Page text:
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Dog-Walking Service Dedicated To NW Side Celebrates 10 Years In Business

By Alex Nitkin | July 14, 2017 6:16am
 Founded in 2007, Snappy Paws now employs 13 walkers for its roster of 170 dogs.
Founded in 2007, Snappy Paws now employs 13 walkers for its roster of 170 dogs.
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Carla Pastorelli

CHICAGO — Every new customer who signs up for the Snappy Paws dog-walking service gets a personal home visit from the company's owner to go over their dog's pee patterns. But it usually doesn't end there.

"The visit can take anywhere from 30 minutes to two hours," said Carla Pastorelli said. "We'll talk about their dog, but if they're new to the neighborhood, I'll end up talking about which restaurants to go to, where to shop, that kind of thing."

Pastorelli had envisioned an intimate, community-focused company when she founded it in 2007, and she still aims to keep it that way, she said.

She took up the dog-walking business after bowing out of a culinary job in search of something that would lend her more flexibility with young kids at home, she said. Some research had turned up higher-end dog-walking services along the lake shore, but none near her home in Portage Park.

"We've found there's a real demand for a service that's local and hands-on, so people don't have to worry about their dog when they go to work," Pastorelli said. "The fact that we don't have 500 or a thousand clients means that we really know how to take care of them."

A decade later, she leads a team of 13 full-time and part-time walkers, serving about 170 dogs across an area spanning two dozen Northwest Side neighborhoods, from Logan Square to Norwood Park.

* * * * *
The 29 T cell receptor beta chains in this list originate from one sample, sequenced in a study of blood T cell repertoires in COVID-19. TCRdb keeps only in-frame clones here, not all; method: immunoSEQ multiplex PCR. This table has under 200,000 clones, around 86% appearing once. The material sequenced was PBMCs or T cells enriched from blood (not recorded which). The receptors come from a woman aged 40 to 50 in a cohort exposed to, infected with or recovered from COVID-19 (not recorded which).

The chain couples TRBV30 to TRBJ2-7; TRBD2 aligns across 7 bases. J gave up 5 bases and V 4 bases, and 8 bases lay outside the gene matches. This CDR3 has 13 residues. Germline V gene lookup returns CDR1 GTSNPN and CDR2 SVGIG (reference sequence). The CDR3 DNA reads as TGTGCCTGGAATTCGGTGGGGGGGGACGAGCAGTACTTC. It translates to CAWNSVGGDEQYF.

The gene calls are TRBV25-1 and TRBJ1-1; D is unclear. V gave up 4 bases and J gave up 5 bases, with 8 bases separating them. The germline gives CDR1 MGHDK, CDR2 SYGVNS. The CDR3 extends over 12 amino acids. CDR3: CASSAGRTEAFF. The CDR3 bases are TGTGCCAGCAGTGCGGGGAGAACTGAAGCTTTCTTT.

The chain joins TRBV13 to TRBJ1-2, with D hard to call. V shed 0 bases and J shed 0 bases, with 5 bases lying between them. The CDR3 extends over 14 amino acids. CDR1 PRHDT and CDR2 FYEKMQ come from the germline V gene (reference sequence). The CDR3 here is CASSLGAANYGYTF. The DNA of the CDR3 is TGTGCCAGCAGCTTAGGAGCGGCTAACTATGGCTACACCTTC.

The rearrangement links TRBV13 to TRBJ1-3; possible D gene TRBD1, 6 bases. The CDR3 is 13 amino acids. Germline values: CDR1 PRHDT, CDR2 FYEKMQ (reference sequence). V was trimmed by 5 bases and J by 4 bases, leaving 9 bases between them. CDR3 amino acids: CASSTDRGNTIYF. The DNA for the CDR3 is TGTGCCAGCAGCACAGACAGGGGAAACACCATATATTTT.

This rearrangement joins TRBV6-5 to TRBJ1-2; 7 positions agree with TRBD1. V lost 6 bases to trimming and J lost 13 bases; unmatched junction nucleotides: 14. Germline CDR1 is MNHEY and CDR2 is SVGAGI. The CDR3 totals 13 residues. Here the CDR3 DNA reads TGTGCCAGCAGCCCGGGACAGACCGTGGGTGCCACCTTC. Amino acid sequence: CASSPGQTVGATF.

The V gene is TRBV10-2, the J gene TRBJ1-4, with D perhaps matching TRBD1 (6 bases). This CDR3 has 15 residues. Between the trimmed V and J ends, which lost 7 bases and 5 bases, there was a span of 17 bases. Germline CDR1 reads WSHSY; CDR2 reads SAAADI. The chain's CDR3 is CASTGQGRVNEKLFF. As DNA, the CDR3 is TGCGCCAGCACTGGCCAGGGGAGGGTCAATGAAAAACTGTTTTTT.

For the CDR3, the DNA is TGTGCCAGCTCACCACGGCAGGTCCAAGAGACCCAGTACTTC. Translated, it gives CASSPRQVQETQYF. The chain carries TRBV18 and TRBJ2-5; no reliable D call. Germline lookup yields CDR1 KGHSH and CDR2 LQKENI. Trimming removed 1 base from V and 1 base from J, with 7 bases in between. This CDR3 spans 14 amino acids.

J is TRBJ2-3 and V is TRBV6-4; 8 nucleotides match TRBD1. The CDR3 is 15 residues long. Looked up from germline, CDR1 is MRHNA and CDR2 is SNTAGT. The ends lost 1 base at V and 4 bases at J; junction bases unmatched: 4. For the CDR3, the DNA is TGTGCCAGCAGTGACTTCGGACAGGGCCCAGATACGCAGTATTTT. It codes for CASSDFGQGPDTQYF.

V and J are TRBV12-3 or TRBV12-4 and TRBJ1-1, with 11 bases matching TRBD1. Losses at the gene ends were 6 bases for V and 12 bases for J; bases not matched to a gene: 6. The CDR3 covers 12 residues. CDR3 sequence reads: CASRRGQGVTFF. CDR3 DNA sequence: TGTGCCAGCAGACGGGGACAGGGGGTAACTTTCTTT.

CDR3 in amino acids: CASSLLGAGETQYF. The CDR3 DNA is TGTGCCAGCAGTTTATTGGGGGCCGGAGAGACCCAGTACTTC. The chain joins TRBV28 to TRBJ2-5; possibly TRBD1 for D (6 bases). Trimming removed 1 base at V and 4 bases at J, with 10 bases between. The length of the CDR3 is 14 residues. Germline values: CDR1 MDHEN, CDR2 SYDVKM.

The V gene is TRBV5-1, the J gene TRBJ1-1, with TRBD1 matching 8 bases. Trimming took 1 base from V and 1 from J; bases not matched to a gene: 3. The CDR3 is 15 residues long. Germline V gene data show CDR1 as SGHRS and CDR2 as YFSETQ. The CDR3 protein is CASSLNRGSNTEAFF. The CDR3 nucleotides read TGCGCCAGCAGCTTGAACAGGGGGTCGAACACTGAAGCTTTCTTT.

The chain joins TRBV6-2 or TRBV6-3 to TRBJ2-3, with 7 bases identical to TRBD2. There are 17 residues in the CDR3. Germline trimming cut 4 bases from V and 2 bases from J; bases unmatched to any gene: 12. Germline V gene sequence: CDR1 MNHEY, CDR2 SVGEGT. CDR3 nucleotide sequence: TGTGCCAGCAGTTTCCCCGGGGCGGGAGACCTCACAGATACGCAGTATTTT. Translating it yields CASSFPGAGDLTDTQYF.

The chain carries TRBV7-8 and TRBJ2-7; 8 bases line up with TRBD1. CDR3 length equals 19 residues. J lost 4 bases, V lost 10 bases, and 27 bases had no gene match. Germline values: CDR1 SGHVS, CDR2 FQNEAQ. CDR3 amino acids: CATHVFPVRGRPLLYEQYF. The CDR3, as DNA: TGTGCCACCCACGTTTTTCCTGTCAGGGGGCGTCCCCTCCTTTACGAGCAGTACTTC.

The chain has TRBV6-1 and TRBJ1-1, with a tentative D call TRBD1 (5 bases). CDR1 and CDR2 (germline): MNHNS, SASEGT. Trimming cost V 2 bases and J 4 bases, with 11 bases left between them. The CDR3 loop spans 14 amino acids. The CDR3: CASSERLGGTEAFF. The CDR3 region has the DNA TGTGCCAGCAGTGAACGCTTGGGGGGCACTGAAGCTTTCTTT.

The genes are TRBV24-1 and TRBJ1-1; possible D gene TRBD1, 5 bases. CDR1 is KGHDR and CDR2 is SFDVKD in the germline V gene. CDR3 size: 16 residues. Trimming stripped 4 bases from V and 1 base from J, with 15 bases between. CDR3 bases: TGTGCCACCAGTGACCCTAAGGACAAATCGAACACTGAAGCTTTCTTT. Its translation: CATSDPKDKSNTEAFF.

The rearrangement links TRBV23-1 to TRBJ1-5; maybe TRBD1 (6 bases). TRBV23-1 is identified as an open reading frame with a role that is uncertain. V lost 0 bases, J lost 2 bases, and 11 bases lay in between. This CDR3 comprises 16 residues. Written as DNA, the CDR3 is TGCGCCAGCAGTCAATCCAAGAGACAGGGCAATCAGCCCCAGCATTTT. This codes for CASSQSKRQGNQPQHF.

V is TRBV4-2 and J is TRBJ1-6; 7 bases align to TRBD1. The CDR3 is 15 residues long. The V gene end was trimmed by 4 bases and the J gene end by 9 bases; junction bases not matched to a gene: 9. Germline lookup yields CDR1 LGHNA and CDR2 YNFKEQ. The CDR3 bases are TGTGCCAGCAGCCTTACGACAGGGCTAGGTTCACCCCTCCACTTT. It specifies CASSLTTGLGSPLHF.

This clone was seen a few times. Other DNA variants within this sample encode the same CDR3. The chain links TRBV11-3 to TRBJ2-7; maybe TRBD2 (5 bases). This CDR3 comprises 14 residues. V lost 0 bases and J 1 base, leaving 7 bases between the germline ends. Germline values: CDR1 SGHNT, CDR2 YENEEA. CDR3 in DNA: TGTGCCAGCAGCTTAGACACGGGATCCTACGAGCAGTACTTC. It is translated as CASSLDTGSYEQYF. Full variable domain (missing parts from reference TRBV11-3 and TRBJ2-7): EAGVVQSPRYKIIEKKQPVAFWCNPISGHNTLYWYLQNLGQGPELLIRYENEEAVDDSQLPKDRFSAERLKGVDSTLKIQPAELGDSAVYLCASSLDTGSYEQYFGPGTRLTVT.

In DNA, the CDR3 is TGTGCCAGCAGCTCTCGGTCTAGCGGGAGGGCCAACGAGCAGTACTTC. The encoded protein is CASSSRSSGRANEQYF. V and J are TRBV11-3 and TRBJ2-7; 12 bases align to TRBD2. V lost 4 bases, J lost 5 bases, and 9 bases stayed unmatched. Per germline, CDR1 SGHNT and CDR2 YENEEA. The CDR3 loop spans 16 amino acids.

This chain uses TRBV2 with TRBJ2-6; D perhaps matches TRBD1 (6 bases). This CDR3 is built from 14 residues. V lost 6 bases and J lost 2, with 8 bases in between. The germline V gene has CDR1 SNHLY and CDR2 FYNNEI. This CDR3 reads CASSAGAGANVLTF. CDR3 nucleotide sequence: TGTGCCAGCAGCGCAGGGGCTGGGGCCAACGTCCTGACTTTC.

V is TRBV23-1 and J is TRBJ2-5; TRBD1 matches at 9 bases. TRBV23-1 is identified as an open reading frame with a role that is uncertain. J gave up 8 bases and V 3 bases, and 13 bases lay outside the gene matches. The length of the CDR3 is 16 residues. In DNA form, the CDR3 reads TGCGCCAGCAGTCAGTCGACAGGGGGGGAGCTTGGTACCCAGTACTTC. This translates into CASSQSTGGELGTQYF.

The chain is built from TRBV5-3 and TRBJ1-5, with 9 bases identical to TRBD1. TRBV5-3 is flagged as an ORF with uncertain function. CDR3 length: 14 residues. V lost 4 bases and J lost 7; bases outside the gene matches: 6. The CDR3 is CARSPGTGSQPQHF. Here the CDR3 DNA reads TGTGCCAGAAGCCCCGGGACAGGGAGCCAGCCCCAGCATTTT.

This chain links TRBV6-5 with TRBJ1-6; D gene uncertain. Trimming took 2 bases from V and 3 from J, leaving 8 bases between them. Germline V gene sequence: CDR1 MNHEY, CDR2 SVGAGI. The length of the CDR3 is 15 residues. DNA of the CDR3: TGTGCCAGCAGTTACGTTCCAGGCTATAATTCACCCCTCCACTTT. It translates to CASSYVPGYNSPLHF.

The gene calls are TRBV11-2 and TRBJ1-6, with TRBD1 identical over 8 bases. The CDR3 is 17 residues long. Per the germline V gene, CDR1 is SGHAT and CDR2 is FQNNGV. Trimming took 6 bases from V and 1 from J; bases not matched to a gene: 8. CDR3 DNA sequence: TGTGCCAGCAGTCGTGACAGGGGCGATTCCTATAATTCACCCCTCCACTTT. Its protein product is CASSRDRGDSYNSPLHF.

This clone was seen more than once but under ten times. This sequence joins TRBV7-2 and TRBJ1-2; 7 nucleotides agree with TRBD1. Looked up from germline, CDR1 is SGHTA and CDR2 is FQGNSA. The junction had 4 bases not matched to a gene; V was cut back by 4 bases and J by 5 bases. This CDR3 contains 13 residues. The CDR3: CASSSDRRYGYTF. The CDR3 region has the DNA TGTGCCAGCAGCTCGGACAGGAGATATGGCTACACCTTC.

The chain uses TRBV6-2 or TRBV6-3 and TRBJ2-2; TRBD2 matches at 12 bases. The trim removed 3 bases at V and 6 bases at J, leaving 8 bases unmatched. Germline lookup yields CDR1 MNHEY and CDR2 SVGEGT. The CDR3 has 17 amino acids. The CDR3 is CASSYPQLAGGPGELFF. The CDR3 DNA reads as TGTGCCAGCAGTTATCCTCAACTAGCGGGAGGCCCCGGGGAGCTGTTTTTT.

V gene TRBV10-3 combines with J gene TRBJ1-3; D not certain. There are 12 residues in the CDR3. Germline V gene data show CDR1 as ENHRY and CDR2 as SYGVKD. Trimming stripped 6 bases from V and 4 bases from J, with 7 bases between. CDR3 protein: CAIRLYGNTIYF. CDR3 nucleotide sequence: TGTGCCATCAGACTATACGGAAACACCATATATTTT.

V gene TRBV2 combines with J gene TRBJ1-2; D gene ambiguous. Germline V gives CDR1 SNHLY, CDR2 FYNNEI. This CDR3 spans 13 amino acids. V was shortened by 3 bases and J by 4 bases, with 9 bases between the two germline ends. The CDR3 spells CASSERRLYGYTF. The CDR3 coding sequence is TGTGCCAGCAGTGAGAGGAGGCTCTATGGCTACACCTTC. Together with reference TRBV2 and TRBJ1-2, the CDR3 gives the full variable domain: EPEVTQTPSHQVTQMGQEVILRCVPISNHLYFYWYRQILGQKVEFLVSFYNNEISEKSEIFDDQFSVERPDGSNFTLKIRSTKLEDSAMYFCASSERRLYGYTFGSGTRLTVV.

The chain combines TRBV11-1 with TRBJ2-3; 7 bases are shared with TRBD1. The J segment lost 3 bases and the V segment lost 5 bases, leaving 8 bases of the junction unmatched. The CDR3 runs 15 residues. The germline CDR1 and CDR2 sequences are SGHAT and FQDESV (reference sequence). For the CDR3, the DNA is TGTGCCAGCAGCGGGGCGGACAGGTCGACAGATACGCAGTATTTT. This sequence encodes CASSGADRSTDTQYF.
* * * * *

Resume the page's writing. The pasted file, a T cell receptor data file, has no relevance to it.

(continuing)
Her company also extends beyond simple neighborhood loops, offering specialized care for puppies, older dogs and even cats.

"Some people have been with us since day one, and we've been through multiple dogs with them," Pastorelli said. "So as our clients' needs change, we try to be cognizant and tailor our services to meet their needs."

Demand for the service has only heightened in the past few years, as more young families move from Wicker Park and Logan Square to the sleepier neighborhoods of the Far Northwest Side, Pastorelli said. The small team has tried to keep up, celebrating the company's 10th birthday with a redesign of its website, and it's about to launch a video series profiling each dog walker.

But even as they beef up staff and add services, they never felt the need to expand their coverage area, Pastorelli said.

"The Northwest Side is just different from other parts of the city," she said. "It's like a small community — everyone knows each other and takes care of each other. It never occurred to me to try to go anywhere else."